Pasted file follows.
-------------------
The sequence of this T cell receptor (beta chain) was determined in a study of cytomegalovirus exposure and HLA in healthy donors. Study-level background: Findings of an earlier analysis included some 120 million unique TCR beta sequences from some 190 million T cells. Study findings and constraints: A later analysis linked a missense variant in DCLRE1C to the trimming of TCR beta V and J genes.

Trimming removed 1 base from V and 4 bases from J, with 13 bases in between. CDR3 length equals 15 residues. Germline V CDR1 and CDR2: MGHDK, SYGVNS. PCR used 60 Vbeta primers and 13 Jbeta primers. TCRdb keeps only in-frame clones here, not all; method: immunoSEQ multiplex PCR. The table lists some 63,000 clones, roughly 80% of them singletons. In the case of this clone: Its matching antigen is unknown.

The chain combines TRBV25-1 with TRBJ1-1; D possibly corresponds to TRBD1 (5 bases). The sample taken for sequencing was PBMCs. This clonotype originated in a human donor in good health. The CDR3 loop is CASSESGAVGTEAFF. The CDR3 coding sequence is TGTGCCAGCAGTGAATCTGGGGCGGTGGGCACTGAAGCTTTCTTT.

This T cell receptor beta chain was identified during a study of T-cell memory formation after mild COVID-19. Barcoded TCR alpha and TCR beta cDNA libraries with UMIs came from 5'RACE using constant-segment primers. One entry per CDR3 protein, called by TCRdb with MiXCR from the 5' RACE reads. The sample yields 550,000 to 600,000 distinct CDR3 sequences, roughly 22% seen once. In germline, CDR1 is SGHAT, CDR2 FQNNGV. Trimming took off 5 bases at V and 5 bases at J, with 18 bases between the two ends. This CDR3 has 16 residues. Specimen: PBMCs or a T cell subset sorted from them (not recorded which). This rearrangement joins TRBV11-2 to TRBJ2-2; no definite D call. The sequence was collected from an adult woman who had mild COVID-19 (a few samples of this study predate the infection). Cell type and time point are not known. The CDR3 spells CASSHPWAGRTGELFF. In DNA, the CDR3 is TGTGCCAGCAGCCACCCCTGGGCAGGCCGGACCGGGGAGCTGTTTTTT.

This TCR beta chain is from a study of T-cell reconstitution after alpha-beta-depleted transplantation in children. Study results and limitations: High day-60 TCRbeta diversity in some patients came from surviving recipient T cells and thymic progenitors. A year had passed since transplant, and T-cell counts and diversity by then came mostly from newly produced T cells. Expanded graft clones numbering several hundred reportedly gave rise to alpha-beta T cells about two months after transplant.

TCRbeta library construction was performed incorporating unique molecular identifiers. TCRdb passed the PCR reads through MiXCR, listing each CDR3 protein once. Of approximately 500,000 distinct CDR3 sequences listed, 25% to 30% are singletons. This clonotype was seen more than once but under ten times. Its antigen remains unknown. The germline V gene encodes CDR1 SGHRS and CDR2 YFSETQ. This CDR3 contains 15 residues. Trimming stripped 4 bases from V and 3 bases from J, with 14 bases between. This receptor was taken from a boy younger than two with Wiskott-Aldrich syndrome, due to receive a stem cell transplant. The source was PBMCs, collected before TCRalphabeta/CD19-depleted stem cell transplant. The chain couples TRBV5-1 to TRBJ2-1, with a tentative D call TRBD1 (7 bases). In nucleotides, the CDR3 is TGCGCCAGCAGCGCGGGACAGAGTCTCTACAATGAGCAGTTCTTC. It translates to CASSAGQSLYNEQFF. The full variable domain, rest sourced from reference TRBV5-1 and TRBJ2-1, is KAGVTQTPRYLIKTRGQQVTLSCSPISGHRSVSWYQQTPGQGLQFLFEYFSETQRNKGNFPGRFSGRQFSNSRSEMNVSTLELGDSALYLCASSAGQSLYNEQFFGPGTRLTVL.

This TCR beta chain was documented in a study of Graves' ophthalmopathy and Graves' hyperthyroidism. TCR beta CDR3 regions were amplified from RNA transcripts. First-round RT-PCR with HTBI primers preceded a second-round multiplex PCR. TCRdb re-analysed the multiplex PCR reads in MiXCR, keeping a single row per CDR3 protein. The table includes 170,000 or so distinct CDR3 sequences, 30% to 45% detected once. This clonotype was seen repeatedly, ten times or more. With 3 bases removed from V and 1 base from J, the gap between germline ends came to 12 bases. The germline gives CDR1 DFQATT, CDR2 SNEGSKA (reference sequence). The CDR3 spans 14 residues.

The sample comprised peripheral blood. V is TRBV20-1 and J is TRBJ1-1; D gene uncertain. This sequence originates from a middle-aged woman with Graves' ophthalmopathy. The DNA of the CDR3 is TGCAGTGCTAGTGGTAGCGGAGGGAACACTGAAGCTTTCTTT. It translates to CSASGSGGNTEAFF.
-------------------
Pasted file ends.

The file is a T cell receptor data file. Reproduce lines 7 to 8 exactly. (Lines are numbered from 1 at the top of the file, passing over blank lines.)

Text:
This TCR beta chain was documented in a study of Graves' ophthalmopathy and Graves' hyperthyroidism. TCR beta CDR3 regions were amplified from RNA transcripts. First-round RT-PCR with HTBI primers preceded a second-round multiplex PCR. TCRdb re-analysed the multiplex PCR reads in MiXCR, keeping a single row per CDR3 protein. The table includes 170,000 or so distinct CDR3 sequences, 30% to 45% detected once. This clonotype was seen repeatedly, ten times or more. With 3 bases removed from V and 1 base from J, the gap between germline ends came to 12 bases. The germline gives CDR1 DFQATT, CDR2 SNEGSKA (reference sequence). The CDR3 spans 14 residues.

The sample comprised peripheral blood. V is TRBV20-1 and J is TRBJ1-1; D gene uncertain. This sequence originates from a middle-aged woman with Graves' ophthalmopathy. The DNA of the CDR3 is TGCAGTGCTAGTGGTAGCGGAGGGAACACTGAAGCTTTCTTT. It translates to CSASGSGGNTEAFF.